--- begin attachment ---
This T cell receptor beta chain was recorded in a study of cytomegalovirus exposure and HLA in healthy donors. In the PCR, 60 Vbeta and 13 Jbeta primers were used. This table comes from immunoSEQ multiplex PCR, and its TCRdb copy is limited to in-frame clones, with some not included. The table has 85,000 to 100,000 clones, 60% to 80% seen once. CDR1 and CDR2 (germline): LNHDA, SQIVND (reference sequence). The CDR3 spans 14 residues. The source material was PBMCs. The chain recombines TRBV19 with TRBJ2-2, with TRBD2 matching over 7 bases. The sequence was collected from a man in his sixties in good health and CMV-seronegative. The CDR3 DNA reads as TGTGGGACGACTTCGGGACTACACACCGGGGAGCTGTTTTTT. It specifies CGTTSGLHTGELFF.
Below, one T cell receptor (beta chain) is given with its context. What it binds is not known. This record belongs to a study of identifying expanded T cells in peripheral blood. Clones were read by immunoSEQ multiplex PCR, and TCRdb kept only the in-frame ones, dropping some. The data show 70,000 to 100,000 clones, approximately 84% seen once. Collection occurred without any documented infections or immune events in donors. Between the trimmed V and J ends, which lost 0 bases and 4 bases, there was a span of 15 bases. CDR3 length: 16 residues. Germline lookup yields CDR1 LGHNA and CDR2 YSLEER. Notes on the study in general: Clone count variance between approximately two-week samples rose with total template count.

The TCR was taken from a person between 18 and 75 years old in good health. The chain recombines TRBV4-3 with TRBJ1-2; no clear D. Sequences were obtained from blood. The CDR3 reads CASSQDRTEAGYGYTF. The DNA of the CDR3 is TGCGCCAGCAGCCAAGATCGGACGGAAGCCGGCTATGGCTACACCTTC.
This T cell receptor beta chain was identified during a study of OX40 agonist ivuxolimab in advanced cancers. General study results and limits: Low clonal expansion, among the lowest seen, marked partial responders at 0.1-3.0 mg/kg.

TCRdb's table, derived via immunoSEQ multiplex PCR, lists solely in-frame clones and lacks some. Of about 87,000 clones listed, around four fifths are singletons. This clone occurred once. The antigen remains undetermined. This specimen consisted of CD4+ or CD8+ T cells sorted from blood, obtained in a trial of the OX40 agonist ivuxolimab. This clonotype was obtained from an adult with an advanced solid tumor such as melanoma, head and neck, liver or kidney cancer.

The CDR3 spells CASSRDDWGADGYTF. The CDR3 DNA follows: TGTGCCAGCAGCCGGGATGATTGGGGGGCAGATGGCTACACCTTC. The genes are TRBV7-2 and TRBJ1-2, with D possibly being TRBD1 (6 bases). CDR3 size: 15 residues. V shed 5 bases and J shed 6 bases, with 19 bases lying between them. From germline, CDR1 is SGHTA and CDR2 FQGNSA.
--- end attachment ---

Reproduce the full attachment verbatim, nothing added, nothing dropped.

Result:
This T cell receptor beta chain was recorded in a study of cytomegalovirus exposure and HLA in healthy donors. In the PCR, 60 Vbeta and 13 Jbeta primers were used. This table comes from immunoSEQ multiplex PCR, and its TCRdb copy is limited to in-frame clones, with some not included. The table has 85,000 to 100,000 clones, 60% to 80% seen once. CDR1 and CDR2 (germline): LNHDA, SQIVND (reference sequence). The CDR3 spans 14 residues. The source material was PBMCs. The chain recombines TRBV19 with TRBJ2-2, with TRBD2 matching over 7 bases. The sequence was collected from a man in his sixties in good health and CMV-seronegative. The CDR3 DNA reads as TGTGGGACGACTTCGGGACTACACACCGGGGAGCTGTTTTTT. It specifies CGTTSGLHTGELFF.
Below, one T cell receptor (beta chain) is given with its context. What it binds is not known. This record belongs to a study of identifying expanded T cells in peripheral blood. Clones were read by immunoSEQ multiplex PCR, and TCRdb kept only the in-frame ones, dropping some. The data show 70,000 to 100,000 clones, approximately 84% seen once. Collection occurred without any documented infections or immune events in donors. Between the trimmed V and J ends, which lost 0 bases and 4 bases, there was a span of 15 bases. CDR3 length: 16 residues. Germline lookup yields CDR1 LGHNA and CDR2 YSLEER. Notes on the study in general: Clone count variance between approximately two-week samples rose with total template count.

The TCR was taken from a person between 18 and 75 years old in good health. The chain recombines TRBV4-3 with TRBJ1-2; no clear D. Sequences were obtained from blood. The CDR3 reads CASSQDRTEAGYGYTF. The DNA of the CDR3 is TGCGCCAGCAGCCAAGATCGGACGGAAGCCGGCTATGGCTACACCTTC.
This T cell receptor beta chain was identified during a study of OX40 agonist ivuxolimab in advanced cancers. General study results and limits: Low clonal expansion, among the lowest seen, marked partial responders at 0.1-3.0 mg/kg.

TCRdb's table, derived via immunoSEQ multiplex PCR, lists solely in-frame clones and lacks some. Of about 87,000 clones listed, around four fifths are singletons. This clone occurred once. The antigen remains undetermined. This specimen consisted of CD4+ or CD8+ T cells sorted from blood, obtained in a trial of the OX40 agonist ivuxolimab. This clonotype was obtained from an adult with an advanced solid tumor such as melanoma, head and neck, liver or kidney cancer.

The CDR3 spells CASSRDDWGADGYTF. The CDR3 DNA follows: TGTGCCAGCAGCCGGGATGATTGGGGGGCAGATGGCTACACCTTC. The genes are TRBV7-2 and TRBJ1-2, with D possibly being TRBD1 (6 bases). CDR3 size: 15 residues. V shed 5 bases and J shed 6 bases, with 19 bases lying between them. From germline, CDR1 is SGHTA and CDR2 FQGNSA.